Miss, Mrs., and Ms. are not interchangeable terms. Choosing the wrong title can cause offense, so it’s important to know the difference between the three titles. The guide below will describe how the titles Miss, Mrs., and Ms. have been used traditionally—but remember, if someone tells you they prefer a particular title, that’s the one you should use to address them.
What does “Miss” mean?
“Miss,” when attached to a name, is a title of respect for an unmarried woman. You can use it by itself as a term of address or combine it with a surname, a descriptor of a prominent characteristic, or something she represents.
How do you use “Miss?”
Typically, in a business setting, you would use “Miss” along with an unmarried female’s last name. Don’t worry if you don’t know the woman’s last name; pausing after Miss often prompts the woman to supply it to you. Usually, it’s polite to continue using the formal title until the addressee invites you to use her first name. Make sure to use “Miss” for unmarried women you don’t know well or who hold positions of authority, such as teachers or supervisors.
Note: In some geographical regions, “Miss” appears with a first name. People use it as a sign of respect or affection for women. When used with young girls, a chastisement may accompany it.
What does “Mrs.” mean?
“Mrs.” is a title of respect for a married or widowed woman. As in the case of Miss, it appears with names and characteristics. Sometimes the title includes her husband’s first and last name rather than her own, especially for written correspondence or when the wife’s name is unknown; this practices is becoming far less common than it was in the past, however.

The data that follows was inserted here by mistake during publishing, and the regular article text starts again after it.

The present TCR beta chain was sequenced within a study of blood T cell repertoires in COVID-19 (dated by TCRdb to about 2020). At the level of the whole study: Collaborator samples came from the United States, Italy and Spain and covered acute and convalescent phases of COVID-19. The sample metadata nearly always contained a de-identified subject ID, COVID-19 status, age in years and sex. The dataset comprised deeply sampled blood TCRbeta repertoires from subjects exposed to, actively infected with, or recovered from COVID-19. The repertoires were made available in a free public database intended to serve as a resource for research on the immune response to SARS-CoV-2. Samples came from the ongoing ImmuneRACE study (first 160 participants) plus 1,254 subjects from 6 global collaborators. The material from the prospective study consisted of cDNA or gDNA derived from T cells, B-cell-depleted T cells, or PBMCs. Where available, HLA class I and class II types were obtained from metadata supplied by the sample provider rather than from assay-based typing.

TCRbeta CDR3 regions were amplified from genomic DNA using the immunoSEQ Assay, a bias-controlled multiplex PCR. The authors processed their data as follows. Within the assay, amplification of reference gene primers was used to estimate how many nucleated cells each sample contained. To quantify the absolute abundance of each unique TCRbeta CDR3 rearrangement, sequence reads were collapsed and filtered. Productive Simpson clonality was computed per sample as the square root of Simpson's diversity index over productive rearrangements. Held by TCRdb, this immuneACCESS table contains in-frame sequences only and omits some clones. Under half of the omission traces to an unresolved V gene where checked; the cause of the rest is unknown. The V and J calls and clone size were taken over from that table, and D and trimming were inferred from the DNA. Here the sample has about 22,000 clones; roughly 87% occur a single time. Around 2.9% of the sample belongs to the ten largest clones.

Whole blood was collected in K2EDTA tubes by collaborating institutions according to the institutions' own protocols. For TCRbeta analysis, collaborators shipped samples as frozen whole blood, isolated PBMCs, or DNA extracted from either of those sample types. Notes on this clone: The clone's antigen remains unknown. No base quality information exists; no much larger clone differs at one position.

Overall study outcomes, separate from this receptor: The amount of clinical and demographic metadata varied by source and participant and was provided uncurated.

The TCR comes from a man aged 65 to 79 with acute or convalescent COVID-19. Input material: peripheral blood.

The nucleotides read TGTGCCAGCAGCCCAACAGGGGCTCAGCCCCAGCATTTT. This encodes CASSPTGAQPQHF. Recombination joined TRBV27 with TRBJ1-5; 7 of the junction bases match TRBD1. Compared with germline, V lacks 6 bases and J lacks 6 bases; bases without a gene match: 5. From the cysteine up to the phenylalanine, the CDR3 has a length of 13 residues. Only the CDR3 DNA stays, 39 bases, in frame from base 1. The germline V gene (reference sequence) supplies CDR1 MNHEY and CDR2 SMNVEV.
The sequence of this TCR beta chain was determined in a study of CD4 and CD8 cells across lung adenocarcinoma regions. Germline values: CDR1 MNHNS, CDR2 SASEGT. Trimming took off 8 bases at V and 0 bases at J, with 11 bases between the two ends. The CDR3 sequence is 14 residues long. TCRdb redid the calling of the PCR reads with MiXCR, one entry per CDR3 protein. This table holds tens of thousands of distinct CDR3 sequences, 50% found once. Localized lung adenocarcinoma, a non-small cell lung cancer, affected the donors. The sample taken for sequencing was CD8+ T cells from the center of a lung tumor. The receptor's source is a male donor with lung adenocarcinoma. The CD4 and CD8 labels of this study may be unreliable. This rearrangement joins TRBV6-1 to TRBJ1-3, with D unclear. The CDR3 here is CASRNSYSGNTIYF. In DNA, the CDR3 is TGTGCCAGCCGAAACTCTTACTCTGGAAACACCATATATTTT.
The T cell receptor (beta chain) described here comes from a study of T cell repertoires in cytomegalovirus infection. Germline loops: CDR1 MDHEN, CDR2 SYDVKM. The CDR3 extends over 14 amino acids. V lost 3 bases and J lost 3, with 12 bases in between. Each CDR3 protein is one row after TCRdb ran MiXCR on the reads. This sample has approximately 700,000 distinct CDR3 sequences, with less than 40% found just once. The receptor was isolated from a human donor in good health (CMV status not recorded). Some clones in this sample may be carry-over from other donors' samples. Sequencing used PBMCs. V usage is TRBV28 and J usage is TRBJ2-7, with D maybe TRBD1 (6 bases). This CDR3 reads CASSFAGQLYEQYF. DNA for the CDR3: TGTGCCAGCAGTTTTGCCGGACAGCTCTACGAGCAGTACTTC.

How do you use “Mrs.”?
At work, when addressing married women, and when speaking to women in a position of authority, use “Mrs.” along with the married female’s last name. Again, wait for an invitation to drop the formal title before using a woman’s first name.
What does “Ms.” mean?
What if you don’t know whether someone is married or not? People began to use “Ms.” in the 1950s as a title of respect. Unlike “Miss” or “Mrs.”, it doesn’t indicate a woman’s marital status. The title became popular during the women’s movement of the 1970s because “Ms.” seemed a suitable equivalent of “Mister,” a title of respect for both unmarried and married men.
“Miss” or “Ms.”?
Both “Miss” and “Ms.” apply to women who are unmarried or whose marital status is unknown. Which you choose depends on the preference of the woman. Interestingly, some newspaper editors avoid the issue by omitting titles and instead referring to men and women by their full names. However, newspapers usually retain the titles if they appear in a quote.
How to Use “Ms.”
Apply the same rules as you would for “Miss” and “Mrs.” However, there are differences in pronunciation.
How to Pronounce “Miss”, “Mrs.”, and “Ms.”
How you pronounce these titles depends on where you live. Let’s start with the easiest. “Miss” rhymes with “this” in all geographical regions.
However, “Mrs.” may sound like “mis-iz” or “mis-is” in the North or North Midland areas of the United States. On the other hand, Southerners may pronounce “Mrs.” as “miz-iz” or “miz.” “Miz” is also the pronunciation of “Ms.” Therefore, in the South, “Mrs.” and “Ms.” may sound identical.
British English vs. American English
In British English, you may see “Mrs.” spelled out as “missus” in print, though this is rare in American English. Another difference is punctuation—Brits don’t use a period after Mrs. Here are two examples from news sources:
While most people use titles such as “Miss”, “Mrs.”, or “Ms.” to show respect, you can risk offense if you don’t use them correctly. Therefore, invest a few moments to become familiar with how these titles work. If you think before you speak, and defer to women’s preferences as to how you should address them, you will be able to build respectful relationships with the women in your life.